I would never hold you personally responsible for the despicable trolls lurking on the internet, but I wish you could see how making the preposterous leap from critique of an article to lamenting “white shaming” can contribute to the ideology of someone who will blindly uphold whatever you say, regardless of the cost.

The cost is our well-being and our humanity, and even our lives.

Here’s the thing: I would never have been reading your words if they had not been brought to my attention by someone with a similar political and social stance as myself who was pointing out the pure inanity therein. That needs to be said because as both an observer and a person who has unwittingly been pulled into these partisan reindeer games in the past, I’m quite sick of the shots fired back and forth across the aisle with absolutely no progress in sight.

Conservatives and liberals who wear those labels proudly and loudly and blindly attack with agendas instead of aspirations toward working together are both fucking things up. If given a choice between only those two labels and being forced at gunpoint to choose one, I would definitely identify as liberal, but we have to admit at some point that our system is terribly broken and each side is capable of spewing both sense and drivel.

Not only has our precious Internet made it easy for opposing sides to pass around the words of their perceived opponents for scorn and ridicule, but since negative interactions and ugly attention turn a handsome profit, content is being altered and tweaked for maximum effect. We call this trolling.

Wildly offensive shit is said that was never really meant for “the other side” to see, or basic oppositional beliefs are expressed as salaciously as possible with the express intent of riling up “the other side,” the Internet happens, and the beat goes on.

I needed to say that because rest assured that I am neither “taking the bait,” nor am I simply playing my part in some perpetually spinning outrage cycle. Mr. Wolf’s liberal-hating agenda is clear, and I shall not meet it with a conservative-hating rebuttal, because he and I agree that no progress will come of simply berating a group of people for who they are.

Which is troubling, since that’s pretty much what he’s done here.

I happen to have a voice that I am choosing to use right now to say that what I read made me less angry than it did sad, because I know how pervasive this utterly foolish line of thinking is. It’s so sad that Mr. Wolf does the one thing he clearly didn’t think he could ever do: sound like he is not smart enough to understand how his attack undermines even his own goals . . . unless true progress in race relations is not genuinely a goal of his.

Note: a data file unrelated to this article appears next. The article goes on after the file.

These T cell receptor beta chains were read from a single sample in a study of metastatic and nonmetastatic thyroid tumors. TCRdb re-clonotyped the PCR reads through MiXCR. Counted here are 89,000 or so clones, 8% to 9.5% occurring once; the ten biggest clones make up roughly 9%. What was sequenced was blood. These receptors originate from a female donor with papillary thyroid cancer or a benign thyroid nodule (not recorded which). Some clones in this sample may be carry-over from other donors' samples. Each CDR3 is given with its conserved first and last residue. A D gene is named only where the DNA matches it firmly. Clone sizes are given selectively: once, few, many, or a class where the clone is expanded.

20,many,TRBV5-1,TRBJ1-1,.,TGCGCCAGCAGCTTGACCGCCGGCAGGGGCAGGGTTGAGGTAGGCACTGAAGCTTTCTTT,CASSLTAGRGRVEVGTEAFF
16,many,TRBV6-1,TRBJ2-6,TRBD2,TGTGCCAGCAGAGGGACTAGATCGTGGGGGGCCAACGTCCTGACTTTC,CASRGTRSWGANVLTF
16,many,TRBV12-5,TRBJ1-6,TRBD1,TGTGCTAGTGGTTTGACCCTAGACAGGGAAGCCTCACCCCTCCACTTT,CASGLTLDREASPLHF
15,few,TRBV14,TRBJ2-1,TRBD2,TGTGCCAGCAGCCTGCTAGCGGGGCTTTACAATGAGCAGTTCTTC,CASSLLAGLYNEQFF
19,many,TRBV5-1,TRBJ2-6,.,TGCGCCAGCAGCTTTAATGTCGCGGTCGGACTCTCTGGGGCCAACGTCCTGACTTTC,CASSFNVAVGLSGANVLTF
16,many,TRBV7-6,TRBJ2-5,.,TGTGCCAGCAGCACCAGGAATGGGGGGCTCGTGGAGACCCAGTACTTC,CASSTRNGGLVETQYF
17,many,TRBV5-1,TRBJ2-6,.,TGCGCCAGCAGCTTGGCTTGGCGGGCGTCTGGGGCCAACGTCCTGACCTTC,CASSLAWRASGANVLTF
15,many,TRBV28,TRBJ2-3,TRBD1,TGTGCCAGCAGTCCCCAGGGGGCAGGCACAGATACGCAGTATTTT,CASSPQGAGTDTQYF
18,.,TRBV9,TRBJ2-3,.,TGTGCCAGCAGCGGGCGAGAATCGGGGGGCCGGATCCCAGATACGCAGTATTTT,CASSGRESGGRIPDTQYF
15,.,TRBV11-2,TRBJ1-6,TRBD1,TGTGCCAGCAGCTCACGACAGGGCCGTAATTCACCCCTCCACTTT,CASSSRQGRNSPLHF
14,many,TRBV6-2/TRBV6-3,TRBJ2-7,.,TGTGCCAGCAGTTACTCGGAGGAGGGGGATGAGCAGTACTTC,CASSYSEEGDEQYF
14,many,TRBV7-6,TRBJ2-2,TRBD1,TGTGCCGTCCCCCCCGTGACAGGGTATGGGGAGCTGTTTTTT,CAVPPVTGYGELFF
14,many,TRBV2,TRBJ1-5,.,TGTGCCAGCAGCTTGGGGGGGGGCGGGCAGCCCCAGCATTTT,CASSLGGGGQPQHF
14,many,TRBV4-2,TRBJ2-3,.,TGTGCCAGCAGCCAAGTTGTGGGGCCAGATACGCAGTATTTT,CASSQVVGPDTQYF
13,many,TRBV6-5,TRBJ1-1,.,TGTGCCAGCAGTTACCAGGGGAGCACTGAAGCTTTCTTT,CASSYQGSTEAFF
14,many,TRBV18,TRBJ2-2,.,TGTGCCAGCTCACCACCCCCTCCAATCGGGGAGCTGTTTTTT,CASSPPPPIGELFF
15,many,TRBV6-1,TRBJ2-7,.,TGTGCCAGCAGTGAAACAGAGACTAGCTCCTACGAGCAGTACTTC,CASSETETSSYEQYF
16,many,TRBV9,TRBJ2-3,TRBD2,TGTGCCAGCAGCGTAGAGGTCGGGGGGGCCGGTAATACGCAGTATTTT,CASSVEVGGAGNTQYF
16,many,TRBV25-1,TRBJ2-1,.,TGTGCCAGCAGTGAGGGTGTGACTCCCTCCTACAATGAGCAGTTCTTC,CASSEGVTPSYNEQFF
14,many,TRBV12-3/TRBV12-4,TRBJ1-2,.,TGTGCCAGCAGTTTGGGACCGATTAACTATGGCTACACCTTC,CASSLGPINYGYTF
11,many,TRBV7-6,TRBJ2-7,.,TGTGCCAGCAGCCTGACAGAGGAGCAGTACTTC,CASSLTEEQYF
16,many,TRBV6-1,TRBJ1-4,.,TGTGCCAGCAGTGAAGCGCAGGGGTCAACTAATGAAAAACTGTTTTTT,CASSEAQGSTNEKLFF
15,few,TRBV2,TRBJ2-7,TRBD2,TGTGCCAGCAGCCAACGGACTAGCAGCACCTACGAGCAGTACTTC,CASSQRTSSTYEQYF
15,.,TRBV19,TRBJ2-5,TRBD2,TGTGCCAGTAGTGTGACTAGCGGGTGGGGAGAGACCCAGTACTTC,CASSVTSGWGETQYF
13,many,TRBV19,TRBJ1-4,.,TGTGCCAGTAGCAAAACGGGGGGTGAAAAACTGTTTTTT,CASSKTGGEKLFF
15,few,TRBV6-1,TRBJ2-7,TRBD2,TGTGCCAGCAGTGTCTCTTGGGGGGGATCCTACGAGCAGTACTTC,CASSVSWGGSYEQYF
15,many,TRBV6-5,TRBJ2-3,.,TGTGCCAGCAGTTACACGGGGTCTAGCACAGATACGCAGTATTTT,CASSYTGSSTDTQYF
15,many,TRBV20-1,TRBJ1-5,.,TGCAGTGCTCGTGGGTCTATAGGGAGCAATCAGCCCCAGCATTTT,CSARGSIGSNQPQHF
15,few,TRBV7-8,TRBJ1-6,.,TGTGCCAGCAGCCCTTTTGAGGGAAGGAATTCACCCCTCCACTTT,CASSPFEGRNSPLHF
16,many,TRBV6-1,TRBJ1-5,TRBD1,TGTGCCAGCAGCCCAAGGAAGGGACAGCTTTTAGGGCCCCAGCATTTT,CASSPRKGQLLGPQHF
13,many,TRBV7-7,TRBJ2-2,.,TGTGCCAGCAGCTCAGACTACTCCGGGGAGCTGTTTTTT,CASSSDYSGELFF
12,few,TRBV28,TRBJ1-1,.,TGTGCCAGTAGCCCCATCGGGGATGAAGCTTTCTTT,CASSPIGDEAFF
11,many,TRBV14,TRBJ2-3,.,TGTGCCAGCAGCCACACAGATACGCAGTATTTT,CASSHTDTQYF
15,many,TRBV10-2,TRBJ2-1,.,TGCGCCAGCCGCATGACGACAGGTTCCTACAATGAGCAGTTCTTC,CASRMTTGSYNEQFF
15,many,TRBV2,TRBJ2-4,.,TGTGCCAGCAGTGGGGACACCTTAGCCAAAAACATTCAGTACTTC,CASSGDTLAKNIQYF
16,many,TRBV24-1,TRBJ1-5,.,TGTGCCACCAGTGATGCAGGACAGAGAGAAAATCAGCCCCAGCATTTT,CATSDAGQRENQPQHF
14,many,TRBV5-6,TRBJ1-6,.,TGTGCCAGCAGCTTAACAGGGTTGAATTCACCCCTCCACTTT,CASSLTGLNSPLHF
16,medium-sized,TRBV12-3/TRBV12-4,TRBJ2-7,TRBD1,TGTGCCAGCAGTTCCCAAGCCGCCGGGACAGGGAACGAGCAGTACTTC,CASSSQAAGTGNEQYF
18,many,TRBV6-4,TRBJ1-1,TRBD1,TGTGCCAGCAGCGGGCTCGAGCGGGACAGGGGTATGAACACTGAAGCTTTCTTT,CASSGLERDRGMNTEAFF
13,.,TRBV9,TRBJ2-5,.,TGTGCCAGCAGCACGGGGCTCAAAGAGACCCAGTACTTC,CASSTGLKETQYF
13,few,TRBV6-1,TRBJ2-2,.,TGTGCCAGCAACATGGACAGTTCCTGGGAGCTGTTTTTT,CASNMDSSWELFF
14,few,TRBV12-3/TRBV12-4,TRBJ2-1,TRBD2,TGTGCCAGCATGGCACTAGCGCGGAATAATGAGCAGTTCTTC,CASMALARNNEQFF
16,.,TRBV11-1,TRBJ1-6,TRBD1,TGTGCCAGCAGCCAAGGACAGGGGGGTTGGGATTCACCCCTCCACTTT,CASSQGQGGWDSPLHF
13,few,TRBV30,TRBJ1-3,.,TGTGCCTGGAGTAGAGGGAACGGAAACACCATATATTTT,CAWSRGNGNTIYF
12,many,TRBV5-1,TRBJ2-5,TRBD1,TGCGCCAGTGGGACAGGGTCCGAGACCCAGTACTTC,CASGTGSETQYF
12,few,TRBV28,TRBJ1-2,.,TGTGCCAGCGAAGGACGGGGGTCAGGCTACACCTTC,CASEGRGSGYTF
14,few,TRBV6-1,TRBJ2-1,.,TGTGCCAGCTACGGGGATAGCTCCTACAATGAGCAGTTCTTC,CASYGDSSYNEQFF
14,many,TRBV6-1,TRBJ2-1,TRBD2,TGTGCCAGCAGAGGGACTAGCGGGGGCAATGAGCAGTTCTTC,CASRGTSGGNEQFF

Mr. Wolf, how could the person who called for empathy toward Ferguson rioters in the post I referenced earlier also then bemoan blame being placed at the deserving feet of white privilege? Was Ferguson a hot-button topic at the time that made you want to join the conversation? Are you interested in taking responsibility only up to a point that is both determined by and comfortable for you? It’s as if you’re aware that sincere conversations about race are difficult, you take a seat at the table anyway, difficulty ensues, and then you flip the table and run away.

I would like to believe that the solid, compassionate content of that thoughtful post is true to your values and not just handy as an embedded link to that one thing you wrote that one time about Ferguson when things were really bad. That one time when things were really bad is every day for some of us, and you not wanting to hear that will not stop me from saying it.

You are intelligent and you knew this wasn’t going to be easy, but the historically oppressive party does not get to dictate the terms upon which oppression will be eradicated. That’s just more oppression.

If you wanted to call bullshit on the New Republic article, you could’ve used your formidable brain to do so in a number of different ways. For example, to me, it seems false to congratulate the Academy for essentially closing the barn door after the horses got away. I took issue with the overblown conclusions that the black presenters and performers were there as a genuinely respectful nod to racial diversity, as opposed to either decisions made after the fact to try and make amends or transparent efforts to grab ratings.

I could go on about that hypocrisy, but I’ve written about the Oscars here, and for the time being, I’ll just say that I wish you hadn’t made such a reach toward accusations of “creating acolytes for the spread of liberalism among the weak-minded and politically weak-kneed.”

The “weak-minded and politically weak-kneed” exist on both sides, and I only hope the ones who have racist leanings don’t use your anti-white-shaming manifesto against me.

It occurs to me that in your attack on The New Republic, which has already been called out and addressed for its unbearable whiteness, and your repeated scornful use of phrases like “white liberal guilt,” your insults may not have been specifically aimed at me, but I take them nonetheless. You wouldn’t be attempting to bemoan the lack of progress in race relations by only discussing it amongst other white people, would you?

To perpetuate notions of a “despicable campaign of division and intentional strife exposed,” as you wrote, gives fuel to every white racist who attacks black people who are vocally working toward change, and betrays yourself as possibly being more aligned with them than I hope you are.

Should strife not be exposed? Would progress happen more swiftly if we just tucked away all that pesky strife? We can’t get rid of the strife if we don’t own up to it. Not as intentionally inflicted shame or self-flagellation, but as what it is: reality.